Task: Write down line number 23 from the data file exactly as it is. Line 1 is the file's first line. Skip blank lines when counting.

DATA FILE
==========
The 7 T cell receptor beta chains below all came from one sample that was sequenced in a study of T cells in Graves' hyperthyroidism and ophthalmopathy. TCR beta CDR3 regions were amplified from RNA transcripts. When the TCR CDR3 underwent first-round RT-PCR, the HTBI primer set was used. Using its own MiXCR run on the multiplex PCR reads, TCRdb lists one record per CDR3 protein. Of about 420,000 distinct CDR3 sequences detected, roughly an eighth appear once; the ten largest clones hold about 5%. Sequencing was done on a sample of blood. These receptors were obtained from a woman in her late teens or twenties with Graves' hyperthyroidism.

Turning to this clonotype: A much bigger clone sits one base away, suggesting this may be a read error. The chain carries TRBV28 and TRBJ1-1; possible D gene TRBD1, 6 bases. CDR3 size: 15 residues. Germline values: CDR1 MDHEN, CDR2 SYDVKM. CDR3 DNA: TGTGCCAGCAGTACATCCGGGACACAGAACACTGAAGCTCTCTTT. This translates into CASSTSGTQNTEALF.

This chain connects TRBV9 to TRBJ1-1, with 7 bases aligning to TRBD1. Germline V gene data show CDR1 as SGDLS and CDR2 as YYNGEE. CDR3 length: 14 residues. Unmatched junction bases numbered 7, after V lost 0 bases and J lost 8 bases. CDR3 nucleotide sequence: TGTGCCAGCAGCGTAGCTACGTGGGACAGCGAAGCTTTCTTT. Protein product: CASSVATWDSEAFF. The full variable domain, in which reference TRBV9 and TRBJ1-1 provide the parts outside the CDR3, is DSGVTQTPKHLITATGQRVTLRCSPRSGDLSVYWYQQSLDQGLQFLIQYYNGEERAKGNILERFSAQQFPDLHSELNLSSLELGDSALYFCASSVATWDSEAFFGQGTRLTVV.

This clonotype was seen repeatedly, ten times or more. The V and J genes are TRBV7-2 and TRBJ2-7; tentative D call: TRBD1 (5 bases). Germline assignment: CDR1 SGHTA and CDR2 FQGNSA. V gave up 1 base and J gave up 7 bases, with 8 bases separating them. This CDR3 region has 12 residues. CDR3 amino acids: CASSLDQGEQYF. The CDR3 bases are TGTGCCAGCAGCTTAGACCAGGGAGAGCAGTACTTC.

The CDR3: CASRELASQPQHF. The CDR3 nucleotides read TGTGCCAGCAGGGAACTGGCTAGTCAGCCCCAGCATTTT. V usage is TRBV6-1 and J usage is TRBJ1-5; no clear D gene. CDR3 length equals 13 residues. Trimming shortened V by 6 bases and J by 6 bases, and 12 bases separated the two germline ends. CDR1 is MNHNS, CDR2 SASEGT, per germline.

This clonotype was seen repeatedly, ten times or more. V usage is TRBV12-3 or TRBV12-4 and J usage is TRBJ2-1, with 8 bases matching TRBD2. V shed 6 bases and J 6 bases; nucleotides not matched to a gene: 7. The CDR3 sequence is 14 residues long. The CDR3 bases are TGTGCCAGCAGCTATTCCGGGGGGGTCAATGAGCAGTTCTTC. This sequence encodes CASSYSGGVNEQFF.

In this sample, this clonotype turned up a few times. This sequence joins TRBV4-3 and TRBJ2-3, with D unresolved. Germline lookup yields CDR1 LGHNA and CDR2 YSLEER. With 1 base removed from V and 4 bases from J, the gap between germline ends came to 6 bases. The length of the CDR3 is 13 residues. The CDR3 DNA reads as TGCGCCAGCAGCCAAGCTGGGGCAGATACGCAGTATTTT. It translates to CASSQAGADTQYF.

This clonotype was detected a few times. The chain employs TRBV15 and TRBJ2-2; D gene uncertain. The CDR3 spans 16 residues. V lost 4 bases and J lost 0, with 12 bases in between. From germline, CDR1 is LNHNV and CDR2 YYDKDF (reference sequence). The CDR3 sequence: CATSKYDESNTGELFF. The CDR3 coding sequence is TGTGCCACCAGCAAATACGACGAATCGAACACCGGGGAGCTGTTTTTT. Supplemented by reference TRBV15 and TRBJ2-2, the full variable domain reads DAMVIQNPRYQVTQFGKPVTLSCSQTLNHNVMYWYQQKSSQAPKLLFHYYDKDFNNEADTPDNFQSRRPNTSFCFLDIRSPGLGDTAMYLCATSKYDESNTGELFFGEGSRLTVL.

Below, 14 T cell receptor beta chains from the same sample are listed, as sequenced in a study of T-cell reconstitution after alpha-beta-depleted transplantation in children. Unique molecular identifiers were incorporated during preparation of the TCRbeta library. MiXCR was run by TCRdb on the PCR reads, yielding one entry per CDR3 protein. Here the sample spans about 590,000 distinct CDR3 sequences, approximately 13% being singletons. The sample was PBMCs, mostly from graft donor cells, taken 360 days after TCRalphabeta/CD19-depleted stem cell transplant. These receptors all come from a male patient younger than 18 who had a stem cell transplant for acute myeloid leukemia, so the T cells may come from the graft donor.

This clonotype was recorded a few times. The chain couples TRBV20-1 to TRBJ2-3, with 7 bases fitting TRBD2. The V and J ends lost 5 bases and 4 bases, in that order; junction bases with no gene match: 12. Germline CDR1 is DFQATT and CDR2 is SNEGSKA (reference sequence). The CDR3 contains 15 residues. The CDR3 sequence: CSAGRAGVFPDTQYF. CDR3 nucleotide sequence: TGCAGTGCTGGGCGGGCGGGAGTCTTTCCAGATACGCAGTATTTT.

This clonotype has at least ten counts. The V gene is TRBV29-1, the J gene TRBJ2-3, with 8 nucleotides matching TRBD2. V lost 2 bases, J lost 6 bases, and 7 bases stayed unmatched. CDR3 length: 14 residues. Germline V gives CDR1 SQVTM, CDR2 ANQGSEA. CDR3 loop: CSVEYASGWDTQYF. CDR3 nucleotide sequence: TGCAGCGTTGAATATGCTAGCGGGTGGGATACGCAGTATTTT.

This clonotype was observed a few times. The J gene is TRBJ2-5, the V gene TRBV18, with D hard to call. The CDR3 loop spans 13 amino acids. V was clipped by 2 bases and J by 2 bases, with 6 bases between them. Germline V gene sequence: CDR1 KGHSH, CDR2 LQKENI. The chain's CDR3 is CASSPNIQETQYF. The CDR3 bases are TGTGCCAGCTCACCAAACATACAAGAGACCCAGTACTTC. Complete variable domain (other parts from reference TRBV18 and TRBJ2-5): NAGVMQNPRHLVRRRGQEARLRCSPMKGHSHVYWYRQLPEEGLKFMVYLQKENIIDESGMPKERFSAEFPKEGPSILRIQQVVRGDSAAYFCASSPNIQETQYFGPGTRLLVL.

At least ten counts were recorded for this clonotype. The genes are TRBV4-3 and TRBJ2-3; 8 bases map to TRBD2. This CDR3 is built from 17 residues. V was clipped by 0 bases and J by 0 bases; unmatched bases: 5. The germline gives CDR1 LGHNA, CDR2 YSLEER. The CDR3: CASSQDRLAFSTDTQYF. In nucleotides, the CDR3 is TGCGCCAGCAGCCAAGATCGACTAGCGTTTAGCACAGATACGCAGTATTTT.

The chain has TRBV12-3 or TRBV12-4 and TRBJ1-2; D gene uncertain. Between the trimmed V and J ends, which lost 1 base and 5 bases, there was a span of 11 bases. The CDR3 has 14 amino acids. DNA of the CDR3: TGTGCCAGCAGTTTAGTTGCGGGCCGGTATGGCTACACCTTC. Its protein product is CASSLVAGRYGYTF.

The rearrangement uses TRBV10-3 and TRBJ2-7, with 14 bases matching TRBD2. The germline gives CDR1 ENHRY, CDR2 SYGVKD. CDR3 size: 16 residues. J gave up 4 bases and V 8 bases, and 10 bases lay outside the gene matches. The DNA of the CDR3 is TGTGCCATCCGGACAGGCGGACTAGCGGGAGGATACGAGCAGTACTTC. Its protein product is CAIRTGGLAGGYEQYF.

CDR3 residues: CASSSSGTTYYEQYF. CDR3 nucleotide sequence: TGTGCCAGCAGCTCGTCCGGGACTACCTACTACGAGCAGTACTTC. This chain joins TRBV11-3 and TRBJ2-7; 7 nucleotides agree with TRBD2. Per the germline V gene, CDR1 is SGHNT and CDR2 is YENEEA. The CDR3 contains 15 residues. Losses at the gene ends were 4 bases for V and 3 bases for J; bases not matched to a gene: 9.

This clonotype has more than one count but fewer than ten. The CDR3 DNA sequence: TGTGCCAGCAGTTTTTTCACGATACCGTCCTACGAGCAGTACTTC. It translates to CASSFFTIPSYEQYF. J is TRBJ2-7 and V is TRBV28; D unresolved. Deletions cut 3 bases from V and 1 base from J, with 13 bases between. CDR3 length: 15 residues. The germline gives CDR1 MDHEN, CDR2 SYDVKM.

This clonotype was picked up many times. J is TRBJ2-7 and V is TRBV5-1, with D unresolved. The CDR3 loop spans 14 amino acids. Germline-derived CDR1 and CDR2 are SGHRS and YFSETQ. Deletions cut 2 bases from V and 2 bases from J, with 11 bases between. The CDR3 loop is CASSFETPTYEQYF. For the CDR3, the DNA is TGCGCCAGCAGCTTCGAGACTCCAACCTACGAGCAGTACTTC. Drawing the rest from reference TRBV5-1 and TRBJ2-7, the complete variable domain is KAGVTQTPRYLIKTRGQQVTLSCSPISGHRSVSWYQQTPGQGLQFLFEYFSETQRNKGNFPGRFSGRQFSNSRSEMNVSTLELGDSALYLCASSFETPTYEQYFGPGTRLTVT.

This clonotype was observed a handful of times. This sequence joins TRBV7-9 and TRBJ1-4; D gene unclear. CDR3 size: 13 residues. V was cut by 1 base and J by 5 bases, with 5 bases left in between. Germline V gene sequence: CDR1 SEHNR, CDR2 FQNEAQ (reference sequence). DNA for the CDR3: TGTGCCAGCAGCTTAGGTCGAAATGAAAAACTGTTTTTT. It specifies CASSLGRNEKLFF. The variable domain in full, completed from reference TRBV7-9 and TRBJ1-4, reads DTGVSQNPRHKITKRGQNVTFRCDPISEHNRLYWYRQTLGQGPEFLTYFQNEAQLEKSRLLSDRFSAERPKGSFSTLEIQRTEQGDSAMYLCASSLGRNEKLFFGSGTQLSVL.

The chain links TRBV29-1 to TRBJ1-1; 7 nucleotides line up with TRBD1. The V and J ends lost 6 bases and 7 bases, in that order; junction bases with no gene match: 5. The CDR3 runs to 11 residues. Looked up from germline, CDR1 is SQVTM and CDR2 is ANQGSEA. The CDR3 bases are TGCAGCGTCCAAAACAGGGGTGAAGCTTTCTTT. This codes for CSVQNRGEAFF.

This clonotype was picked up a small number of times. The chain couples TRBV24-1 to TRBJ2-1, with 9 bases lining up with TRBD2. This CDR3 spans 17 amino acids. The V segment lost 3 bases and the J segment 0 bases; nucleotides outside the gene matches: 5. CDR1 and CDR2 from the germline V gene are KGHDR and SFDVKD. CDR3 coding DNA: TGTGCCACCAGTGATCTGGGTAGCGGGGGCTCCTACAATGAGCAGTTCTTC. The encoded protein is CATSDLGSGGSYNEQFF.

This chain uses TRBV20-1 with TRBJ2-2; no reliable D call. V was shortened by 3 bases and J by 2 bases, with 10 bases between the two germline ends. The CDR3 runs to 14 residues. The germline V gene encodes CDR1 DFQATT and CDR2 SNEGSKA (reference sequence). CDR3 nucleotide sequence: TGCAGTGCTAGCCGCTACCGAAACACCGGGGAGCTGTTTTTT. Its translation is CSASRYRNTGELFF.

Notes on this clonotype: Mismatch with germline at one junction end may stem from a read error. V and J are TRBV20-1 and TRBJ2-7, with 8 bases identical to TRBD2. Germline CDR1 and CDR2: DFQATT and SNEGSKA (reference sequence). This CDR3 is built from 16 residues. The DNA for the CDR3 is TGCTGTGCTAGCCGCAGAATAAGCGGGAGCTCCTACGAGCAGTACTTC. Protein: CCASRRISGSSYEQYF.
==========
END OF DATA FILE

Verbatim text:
Notes on this clonotype: Mismatch with germline at one junction end may stem from a read error. V and J are TRBV20-1 and TRBJ2-7, with 8 bases identical to TRBD2. Germline CDR1 and CDR2: DFQATT and SNEGSKA (reference sequence). This CDR3 is built from 16 residues. The DNA for the CDR3 is TGCTGTGCTAGCCGCAGAATAAGCGGGAGCTCCTACGAGCAGTACTTC. Protein: CCASRRISGSSYEQYF.